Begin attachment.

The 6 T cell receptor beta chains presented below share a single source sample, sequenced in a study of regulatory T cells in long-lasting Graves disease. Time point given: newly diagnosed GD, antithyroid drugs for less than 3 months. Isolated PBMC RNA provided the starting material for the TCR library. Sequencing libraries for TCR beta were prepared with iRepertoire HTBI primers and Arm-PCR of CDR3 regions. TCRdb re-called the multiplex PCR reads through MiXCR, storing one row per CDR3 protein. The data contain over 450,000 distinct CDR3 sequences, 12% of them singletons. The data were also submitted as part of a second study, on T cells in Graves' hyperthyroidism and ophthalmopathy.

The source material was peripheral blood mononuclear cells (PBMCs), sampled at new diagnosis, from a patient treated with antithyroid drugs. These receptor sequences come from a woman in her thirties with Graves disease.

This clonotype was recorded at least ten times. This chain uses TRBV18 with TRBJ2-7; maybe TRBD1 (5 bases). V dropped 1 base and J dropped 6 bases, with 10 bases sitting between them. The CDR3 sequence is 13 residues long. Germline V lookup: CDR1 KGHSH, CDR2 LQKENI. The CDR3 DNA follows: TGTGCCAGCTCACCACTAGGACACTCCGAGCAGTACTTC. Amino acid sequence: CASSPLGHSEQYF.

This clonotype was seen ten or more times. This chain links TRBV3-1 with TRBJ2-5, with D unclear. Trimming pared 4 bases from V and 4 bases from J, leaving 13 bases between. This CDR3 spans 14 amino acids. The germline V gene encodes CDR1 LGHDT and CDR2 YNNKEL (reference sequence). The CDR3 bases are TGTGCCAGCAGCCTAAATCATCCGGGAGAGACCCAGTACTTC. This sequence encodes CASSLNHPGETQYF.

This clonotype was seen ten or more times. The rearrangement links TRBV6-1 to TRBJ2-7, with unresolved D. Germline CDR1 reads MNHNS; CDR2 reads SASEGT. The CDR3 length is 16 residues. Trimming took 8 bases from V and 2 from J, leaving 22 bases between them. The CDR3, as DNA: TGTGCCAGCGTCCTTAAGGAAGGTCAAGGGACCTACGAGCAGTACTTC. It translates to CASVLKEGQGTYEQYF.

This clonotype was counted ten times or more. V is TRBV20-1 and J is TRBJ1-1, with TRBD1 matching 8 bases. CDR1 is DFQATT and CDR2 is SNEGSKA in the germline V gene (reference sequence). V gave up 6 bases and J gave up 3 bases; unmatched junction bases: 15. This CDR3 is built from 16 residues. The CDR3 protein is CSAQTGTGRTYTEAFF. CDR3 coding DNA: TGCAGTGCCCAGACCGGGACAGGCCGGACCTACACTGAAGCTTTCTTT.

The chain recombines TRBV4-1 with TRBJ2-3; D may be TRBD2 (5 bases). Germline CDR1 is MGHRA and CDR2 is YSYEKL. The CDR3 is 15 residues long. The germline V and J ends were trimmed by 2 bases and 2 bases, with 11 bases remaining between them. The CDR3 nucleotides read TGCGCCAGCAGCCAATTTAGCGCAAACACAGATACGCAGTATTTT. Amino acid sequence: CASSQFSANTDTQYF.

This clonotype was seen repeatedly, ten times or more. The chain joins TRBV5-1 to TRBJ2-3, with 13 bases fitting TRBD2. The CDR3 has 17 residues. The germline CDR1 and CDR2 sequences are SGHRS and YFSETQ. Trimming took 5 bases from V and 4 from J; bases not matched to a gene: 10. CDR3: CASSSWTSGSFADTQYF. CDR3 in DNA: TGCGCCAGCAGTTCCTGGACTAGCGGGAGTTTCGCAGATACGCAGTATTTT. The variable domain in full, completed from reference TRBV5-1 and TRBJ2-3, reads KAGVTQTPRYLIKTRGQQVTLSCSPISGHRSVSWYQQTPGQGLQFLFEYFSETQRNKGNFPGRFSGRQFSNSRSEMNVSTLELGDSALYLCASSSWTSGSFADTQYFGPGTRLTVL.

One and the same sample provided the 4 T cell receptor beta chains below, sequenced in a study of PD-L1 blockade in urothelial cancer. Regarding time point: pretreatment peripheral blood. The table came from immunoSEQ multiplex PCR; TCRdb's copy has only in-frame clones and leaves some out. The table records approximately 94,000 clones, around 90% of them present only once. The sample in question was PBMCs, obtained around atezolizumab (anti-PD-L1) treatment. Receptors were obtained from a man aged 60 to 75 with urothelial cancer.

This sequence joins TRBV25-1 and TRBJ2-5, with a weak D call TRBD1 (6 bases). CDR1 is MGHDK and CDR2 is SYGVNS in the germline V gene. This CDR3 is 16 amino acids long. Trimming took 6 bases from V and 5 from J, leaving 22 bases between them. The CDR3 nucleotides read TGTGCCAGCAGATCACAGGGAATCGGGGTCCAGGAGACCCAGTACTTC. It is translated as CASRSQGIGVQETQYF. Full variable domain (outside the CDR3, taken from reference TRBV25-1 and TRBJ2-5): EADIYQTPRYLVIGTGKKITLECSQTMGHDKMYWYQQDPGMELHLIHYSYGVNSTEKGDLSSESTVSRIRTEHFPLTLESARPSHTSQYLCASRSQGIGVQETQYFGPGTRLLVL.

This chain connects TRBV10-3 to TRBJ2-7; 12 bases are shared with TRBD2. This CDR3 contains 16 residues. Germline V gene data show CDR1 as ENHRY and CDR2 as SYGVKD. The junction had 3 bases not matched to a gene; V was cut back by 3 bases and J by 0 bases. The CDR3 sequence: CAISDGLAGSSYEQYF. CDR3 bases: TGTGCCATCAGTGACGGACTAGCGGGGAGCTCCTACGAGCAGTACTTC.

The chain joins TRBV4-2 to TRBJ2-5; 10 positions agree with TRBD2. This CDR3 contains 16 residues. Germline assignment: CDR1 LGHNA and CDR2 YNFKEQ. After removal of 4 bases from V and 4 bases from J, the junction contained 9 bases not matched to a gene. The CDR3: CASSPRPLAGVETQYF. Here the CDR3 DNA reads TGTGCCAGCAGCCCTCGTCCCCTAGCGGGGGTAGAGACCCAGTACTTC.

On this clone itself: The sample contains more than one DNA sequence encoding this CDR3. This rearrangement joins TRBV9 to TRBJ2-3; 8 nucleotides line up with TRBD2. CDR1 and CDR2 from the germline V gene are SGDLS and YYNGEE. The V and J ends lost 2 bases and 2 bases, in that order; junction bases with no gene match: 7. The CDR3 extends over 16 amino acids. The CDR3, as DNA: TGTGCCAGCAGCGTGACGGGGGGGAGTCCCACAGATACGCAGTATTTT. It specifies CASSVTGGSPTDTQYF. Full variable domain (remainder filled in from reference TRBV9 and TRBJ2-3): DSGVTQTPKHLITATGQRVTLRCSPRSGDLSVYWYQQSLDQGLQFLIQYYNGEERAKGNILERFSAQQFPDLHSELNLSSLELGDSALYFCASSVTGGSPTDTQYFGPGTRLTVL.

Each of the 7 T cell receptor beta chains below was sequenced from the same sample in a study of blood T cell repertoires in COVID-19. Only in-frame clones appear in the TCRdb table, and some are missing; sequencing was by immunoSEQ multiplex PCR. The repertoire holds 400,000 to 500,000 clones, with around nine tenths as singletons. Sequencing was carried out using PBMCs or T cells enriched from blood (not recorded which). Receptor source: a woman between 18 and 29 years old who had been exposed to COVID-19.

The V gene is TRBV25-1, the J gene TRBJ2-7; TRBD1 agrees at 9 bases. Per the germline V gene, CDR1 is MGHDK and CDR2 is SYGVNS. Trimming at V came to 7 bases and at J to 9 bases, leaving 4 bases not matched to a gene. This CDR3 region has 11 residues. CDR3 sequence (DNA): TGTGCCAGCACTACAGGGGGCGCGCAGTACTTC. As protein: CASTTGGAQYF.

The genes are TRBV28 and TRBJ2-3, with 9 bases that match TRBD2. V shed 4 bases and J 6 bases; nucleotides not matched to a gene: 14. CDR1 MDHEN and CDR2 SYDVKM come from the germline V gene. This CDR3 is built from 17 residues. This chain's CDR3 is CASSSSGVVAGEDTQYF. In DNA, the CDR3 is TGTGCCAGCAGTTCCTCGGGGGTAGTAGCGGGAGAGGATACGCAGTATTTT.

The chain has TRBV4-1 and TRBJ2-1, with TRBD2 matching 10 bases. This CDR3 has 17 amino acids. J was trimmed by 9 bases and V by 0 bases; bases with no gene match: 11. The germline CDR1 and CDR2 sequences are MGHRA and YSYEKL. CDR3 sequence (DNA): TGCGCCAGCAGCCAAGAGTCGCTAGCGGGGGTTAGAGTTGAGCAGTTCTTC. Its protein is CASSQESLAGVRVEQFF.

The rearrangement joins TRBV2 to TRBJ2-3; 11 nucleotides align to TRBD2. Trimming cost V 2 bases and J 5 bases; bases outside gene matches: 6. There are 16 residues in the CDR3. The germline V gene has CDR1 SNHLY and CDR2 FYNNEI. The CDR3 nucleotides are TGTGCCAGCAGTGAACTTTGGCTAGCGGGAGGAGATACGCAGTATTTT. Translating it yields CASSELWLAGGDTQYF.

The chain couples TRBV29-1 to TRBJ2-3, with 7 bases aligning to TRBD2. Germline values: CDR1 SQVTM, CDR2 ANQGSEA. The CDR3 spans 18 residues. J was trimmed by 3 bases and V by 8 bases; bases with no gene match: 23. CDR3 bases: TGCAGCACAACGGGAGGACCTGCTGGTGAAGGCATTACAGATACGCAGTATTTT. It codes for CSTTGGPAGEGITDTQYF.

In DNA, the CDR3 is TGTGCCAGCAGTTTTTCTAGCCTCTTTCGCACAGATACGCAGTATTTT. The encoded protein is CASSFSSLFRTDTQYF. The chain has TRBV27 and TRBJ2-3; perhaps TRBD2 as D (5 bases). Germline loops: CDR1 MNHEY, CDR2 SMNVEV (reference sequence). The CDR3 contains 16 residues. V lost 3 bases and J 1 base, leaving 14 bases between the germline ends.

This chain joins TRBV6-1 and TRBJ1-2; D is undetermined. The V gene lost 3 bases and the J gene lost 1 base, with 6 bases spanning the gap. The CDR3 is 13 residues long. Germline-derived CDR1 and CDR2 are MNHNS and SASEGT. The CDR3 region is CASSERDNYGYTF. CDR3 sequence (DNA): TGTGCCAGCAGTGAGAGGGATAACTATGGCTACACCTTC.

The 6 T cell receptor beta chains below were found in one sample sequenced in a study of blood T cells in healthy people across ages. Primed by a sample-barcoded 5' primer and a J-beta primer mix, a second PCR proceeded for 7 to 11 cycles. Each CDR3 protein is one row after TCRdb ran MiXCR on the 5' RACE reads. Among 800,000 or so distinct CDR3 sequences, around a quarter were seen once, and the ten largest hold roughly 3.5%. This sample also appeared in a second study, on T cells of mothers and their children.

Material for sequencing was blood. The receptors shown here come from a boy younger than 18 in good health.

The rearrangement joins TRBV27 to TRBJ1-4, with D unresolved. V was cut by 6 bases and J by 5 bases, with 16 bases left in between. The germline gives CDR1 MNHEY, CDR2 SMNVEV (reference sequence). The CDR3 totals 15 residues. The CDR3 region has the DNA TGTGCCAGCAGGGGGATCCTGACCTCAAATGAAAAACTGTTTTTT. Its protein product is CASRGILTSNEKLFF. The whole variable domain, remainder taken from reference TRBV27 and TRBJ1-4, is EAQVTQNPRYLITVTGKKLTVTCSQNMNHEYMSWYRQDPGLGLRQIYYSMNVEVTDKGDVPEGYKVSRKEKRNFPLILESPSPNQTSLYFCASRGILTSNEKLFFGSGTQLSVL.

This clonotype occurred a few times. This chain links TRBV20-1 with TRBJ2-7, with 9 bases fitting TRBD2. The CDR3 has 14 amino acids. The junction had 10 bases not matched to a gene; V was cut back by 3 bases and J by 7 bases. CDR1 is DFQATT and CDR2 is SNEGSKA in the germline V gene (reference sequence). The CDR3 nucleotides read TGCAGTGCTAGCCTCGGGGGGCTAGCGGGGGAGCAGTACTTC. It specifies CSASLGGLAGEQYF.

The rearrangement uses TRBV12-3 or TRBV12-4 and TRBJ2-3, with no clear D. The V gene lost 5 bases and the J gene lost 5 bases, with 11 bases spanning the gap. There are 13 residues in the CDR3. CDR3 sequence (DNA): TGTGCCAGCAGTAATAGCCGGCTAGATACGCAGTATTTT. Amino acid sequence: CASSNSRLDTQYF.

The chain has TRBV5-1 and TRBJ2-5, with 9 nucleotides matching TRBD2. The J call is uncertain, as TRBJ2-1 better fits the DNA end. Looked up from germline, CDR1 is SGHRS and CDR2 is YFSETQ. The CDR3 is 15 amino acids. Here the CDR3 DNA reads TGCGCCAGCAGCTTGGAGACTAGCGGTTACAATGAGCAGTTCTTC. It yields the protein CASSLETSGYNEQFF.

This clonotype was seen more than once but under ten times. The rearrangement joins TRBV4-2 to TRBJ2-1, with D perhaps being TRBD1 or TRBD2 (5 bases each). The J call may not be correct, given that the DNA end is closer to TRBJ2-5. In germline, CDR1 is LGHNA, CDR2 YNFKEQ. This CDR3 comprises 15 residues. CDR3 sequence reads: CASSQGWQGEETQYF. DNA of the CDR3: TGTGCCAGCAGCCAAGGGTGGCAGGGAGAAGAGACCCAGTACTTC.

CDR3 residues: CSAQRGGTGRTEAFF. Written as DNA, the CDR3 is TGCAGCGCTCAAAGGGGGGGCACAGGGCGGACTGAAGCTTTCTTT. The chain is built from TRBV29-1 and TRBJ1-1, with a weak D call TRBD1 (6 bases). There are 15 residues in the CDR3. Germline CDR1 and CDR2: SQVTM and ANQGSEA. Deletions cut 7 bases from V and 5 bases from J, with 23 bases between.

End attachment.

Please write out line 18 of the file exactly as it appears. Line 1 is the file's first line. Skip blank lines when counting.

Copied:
The rearrangement joins TRBV2 to TRBJ2-3; 11 nucleotides align to TRBD2. Trimming cost V 2 bases and J 5 bases; bases outside gene matches: 6. There are 16 residues in the CDR3. The germline V gene has CDR1 SNHLY and CDR2 FYNNEI. The CDR3 nucleotides are TGTGCCAGCAGTGAACTTTGGCTAGCGGGAGGAGATACGCAGTATTTT. Translating it yields CASSELWLAGGDTQYF.